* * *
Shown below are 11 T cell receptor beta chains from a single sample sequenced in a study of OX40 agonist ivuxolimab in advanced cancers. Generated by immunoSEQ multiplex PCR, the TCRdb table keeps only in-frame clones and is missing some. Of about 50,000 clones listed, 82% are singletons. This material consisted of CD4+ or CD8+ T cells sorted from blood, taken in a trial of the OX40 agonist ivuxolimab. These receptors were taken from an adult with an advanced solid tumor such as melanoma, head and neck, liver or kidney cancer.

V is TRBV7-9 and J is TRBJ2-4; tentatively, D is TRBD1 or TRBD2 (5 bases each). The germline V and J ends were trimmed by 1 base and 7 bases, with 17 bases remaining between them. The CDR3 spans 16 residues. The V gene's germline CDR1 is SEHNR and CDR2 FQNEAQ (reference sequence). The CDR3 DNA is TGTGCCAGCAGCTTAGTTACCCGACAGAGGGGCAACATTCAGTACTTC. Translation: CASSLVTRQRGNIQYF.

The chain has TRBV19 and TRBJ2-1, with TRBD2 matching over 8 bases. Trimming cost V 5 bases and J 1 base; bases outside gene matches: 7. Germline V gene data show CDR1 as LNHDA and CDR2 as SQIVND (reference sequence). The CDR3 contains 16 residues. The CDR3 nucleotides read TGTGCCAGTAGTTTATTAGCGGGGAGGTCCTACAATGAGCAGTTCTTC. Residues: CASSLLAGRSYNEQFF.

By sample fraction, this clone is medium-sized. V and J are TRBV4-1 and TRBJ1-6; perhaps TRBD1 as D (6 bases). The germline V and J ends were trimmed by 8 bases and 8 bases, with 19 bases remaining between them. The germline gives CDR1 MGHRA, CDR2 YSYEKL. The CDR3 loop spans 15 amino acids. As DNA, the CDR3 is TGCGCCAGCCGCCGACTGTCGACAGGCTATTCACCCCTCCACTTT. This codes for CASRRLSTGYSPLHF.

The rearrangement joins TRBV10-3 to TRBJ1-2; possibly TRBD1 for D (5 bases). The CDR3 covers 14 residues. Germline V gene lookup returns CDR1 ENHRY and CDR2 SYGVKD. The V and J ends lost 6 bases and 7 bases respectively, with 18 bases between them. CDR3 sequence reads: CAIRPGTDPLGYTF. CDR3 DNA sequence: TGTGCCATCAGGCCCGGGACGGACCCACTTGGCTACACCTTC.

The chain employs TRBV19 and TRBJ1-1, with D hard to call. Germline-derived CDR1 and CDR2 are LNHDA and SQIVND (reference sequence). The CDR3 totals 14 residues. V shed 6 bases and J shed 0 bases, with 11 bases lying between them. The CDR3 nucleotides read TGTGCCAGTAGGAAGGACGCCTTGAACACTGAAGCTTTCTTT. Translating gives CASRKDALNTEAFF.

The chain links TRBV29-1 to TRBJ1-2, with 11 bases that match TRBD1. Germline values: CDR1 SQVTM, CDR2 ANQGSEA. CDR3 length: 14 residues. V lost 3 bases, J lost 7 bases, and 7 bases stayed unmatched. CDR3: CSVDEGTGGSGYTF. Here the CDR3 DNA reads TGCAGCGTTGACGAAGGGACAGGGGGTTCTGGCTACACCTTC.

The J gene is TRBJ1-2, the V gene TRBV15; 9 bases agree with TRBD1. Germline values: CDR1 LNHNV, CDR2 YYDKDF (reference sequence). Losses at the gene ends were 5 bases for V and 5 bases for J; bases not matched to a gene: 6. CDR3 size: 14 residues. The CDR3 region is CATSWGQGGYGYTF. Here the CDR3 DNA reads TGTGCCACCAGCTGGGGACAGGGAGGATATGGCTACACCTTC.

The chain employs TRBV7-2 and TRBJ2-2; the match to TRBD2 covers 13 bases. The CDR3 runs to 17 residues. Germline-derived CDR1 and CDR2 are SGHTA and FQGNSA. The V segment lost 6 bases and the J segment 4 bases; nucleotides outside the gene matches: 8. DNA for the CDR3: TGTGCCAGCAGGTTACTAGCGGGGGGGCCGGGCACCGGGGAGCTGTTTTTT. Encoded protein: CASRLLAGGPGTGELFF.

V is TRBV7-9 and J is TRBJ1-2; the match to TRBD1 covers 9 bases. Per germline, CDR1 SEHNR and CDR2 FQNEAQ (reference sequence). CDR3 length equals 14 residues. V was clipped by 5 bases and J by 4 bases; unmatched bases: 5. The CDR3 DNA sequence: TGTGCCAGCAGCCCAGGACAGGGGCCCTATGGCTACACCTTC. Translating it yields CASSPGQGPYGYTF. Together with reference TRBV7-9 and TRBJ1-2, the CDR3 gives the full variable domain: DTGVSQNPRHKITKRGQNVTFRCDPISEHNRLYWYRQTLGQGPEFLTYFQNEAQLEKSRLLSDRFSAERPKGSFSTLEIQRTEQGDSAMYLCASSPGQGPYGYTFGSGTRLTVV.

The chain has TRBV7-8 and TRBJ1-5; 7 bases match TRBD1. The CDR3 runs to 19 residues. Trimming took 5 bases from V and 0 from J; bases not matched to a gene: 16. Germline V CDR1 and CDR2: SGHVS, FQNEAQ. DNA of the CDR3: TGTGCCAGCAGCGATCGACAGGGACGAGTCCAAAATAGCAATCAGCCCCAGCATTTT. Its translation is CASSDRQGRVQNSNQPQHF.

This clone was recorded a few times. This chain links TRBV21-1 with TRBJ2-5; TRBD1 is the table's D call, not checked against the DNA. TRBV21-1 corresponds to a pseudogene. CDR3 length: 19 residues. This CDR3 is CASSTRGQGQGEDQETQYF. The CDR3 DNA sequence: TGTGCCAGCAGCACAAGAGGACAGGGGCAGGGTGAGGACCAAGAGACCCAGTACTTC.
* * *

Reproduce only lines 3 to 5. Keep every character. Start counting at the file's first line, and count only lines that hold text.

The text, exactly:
The chain has TRBV19 and TRBJ2-1, with TRBD2 matching over 8 bases. Trimming cost V 5 bases and J 1 base; bases outside gene matches: 7. Germline V gene data show CDR1 as LNHDA and CDR2 as SQIVND (reference sequence). The CDR3 contains 16 residues. The CDR3 nucleotides read TGTGCCAGTAGTTTATTAGCGGGGAGGTCCTACAATGAGCAGTTCTTC. Residues: CASSLLAGRSYNEQFF.

By sample fraction, this clone is medium-sized. V and J are TRBV4-1 and TRBJ1-6; perhaps TRBD1 as D (6 bases). The germline V and J ends were trimmed by 8 bases and 8 bases, with 19 bases remaining between them. The germline gives CDR1 MGHRA, CDR2 YSYEKL. The CDR3 loop spans 15 amino acids. As DNA, the CDR3 is TGCGCCAGCCGCCGACTGTCGACAGGCTATTCACCCCTCCACTTT. This codes for CASRRLSTGYSPLHF.

The rearrangement joins TRBV10-3 to TRBJ1-2; possibly TRBD1 for D (5 bases). The CDR3 covers 14 residues. Germline V gene lookup returns CDR1 ENHRY and CDR2 SYGVKD. The V and J ends lost 6 bases and 7 bases respectively, with 18 bases between them. CDR3 sequence reads: CAIRPGTDPLGYTF. CDR3 DNA sequence: TGTGCCATCAGGCCCGGGACGGACCCACTTGGCTACACCTTC.